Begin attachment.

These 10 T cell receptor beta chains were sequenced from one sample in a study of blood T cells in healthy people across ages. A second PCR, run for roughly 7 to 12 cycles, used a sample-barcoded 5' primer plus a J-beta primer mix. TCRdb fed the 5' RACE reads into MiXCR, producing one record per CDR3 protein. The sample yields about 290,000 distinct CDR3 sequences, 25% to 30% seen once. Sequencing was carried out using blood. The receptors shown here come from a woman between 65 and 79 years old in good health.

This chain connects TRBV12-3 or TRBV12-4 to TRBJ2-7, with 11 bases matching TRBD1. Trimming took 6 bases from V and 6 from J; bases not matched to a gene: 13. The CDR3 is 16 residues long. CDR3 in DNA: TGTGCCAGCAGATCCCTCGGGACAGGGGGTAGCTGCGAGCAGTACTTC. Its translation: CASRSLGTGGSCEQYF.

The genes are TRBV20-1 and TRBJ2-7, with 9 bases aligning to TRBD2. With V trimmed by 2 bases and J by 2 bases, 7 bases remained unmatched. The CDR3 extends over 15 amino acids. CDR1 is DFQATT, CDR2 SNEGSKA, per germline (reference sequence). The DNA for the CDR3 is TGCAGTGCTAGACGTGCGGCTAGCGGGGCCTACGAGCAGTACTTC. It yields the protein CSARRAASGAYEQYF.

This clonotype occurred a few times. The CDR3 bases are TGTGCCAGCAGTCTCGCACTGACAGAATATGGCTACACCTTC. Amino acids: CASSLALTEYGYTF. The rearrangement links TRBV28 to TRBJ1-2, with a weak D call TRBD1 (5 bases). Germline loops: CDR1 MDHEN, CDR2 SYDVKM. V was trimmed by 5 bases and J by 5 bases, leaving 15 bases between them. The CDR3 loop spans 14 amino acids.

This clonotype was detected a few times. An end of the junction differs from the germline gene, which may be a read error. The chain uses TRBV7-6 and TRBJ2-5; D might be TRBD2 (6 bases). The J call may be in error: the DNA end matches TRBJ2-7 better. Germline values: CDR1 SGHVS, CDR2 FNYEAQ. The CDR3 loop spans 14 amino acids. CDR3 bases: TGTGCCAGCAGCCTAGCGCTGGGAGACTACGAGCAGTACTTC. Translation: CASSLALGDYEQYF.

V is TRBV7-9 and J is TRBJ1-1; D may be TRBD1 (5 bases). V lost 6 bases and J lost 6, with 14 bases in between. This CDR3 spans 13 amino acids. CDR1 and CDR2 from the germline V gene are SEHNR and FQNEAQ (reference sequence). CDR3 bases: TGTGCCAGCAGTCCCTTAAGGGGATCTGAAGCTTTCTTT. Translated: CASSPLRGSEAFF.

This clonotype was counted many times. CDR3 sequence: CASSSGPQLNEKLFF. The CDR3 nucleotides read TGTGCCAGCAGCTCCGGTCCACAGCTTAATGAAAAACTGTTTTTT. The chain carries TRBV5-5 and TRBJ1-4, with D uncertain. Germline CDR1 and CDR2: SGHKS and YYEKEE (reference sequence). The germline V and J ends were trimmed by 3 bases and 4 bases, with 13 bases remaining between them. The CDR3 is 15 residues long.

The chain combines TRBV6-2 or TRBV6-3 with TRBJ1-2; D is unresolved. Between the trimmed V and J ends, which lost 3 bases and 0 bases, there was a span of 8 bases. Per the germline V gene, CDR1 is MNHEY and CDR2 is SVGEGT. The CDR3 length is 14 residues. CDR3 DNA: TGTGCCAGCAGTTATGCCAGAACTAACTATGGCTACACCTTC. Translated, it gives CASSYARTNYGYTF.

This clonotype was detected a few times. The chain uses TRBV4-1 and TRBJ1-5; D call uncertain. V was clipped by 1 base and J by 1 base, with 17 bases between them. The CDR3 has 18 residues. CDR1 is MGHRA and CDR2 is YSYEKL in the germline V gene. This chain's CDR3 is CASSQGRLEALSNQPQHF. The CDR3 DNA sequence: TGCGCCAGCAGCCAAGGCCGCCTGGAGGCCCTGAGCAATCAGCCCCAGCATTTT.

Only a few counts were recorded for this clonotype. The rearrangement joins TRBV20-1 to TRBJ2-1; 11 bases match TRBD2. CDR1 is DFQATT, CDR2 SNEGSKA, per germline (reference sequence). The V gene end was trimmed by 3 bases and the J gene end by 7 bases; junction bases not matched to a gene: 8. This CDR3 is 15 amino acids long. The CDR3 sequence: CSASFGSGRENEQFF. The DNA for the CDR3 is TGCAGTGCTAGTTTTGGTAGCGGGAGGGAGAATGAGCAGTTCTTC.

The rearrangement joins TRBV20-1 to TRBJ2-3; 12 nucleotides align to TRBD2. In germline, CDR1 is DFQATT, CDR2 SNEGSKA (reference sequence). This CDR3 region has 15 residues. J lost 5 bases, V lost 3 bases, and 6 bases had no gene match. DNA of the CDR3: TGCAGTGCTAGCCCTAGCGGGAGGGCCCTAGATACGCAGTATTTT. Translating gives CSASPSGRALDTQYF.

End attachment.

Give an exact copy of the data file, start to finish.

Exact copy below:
These 10 T cell receptor beta chains were sequenced from one sample in a study of blood T cells in healthy people across ages. A second PCR, run for roughly 7 to 12 cycles, used a sample-barcoded 5' primer plus a J-beta primer mix. TCRdb fed the 5' RACE reads into MiXCR, producing one record per CDR3 protein. The sample yields about 290,000 distinct CDR3 sequences, 25% to 30% seen once. Sequencing was carried out using blood. The receptors shown here come from a woman between 65 and 79 years old in good health.

This chain connects TRBV12-3 or TRBV12-4 to TRBJ2-7, with 11 bases matching TRBD1. Trimming took 6 bases from V and 6 from J; bases not matched to a gene: 13. The CDR3 is 16 residues long. CDR3 in DNA: TGTGCCAGCAGATCCCTCGGGACAGGGGGTAGCTGCGAGCAGTACTTC. Its translation: CASRSLGTGGSCEQYF.

The genes are TRBV20-1 and TRBJ2-7, with 9 bases aligning to TRBD2. With V trimmed by 2 bases and J by 2 bases, 7 bases remained unmatched. The CDR3 extends over 15 amino acids. CDR1 is DFQATT, CDR2 SNEGSKA, per germline (reference sequence). The DNA for the CDR3 is TGCAGTGCTAGACGTGCGGCTAGCGGGGCCTACGAGCAGTACTTC. It yields the protein CSARRAASGAYEQYF.

This clonotype occurred a few times. The CDR3 bases are TGTGCCAGCAGTCTCGCACTGACAGAATATGGCTACACCTTC. Amino acids: CASSLALTEYGYTF. The rearrangement links TRBV28 to TRBJ1-2, with a weak D call TRBD1 (5 bases). Germline loops: CDR1 MDHEN, CDR2 SYDVKM. V was trimmed by 5 bases and J by 5 bases, leaving 15 bases between them. The CDR3 loop spans 14 amino acids.

This clonotype was detected a few times. An end of the junction differs from the germline gene, which may be a read error. The chain uses TRBV7-6 and TRBJ2-5; D might be TRBD2 (6 bases). The J call may be in error: the DNA end matches TRBJ2-7 better. Germline values: CDR1 SGHVS, CDR2 FNYEAQ. The CDR3 loop spans 14 amino acids. CDR3 bases: TGTGCCAGCAGCCTAGCGCTGGGAGACTACGAGCAGTACTTC. Translation: CASSLALGDYEQYF.

V is TRBV7-9 and J is TRBJ1-1; D may be TRBD1 (5 bases). V lost 6 bases and J lost 6, with 14 bases in between. This CDR3 spans 13 amino acids. CDR1 and CDR2 from the germline V gene are SEHNR and FQNEAQ (reference sequence). CDR3 bases: TGTGCCAGCAGTCCCTTAAGGGGATCTGAAGCTTTCTTT. Translated: CASSPLRGSEAFF.

This clonotype was counted many times. CDR3 sequence: CASSSGPQLNEKLFF. The CDR3 nucleotides read TGTGCCAGCAGCTCCGGTCCACAGCTTAATGAAAAACTGTTTTTT. The chain carries TRBV5-5 and TRBJ1-4, with D uncertain. Germline CDR1 and CDR2: SGHKS and YYEKEE (reference sequence). The germline V and J ends were trimmed by 3 bases and 4 bases, with 13 bases remaining between them. The CDR3 is 15 residues long.

The chain combines TRBV6-2 or TRBV6-3 with TRBJ1-2; D is unresolved. Between the trimmed V and J ends, which lost 3 bases and 0 bases, there was a span of 8 bases. Per the germline V gene, CDR1 is MNHEY and CDR2 is SVGEGT. The CDR3 length is 14 residues. CDR3 DNA: TGTGCCAGCAGTTATGCCAGAACTAACTATGGCTACACCTTC. Translated, it gives CASSYARTNYGYTF.

This clonotype was detected a few times. The chain uses TRBV4-1 and TRBJ1-5; D call uncertain. V was clipped by 1 base and J by 1 base, with 17 bases between them. The CDR3 has 18 residues. CDR1 is MGHRA and CDR2 is YSYEKL in the germline V gene. This chain's CDR3 is CASSQGRLEALSNQPQHF. The CDR3 DNA sequence: TGCGCCAGCAGCCAAGGCCGCCTGGAGGCCCTGAGCAATCAGCCCCAGCATTTT.

Only a few counts were recorded for this clonotype. The rearrangement joins TRBV20-1 to TRBJ2-1; 11 bases match TRBD2. CDR1 is DFQATT, CDR2 SNEGSKA, per germline (reference sequence). The V gene end was trimmed by 3 bases and the J gene end by 7 bases; junction bases not matched to a gene: 8. This CDR3 is 15 amino acids long. The CDR3 sequence: CSASFGSGRENEQFF. The DNA for the CDR3 is TGCAGTGCTAGTTTTGGTAGCGGGAGGGAGAATGAGCAGTTCTTC.

The rearrangement joins TRBV20-1 to TRBJ2-3; 12 nucleotides align to TRBD2. In germline, CDR1 is DFQATT, CDR2 SNEGSKA (reference sequence). This CDR3 region has 15 residues. J lost 5 bases, V lost 3 bases, and 6 bases had no gene match. DNA of the CDR3: TGCAGTGCTAGCCCTAGCGGGAGGGCCCTAGATACGCAGTATTTT. Translating gives CSASPSGRALDTQYF.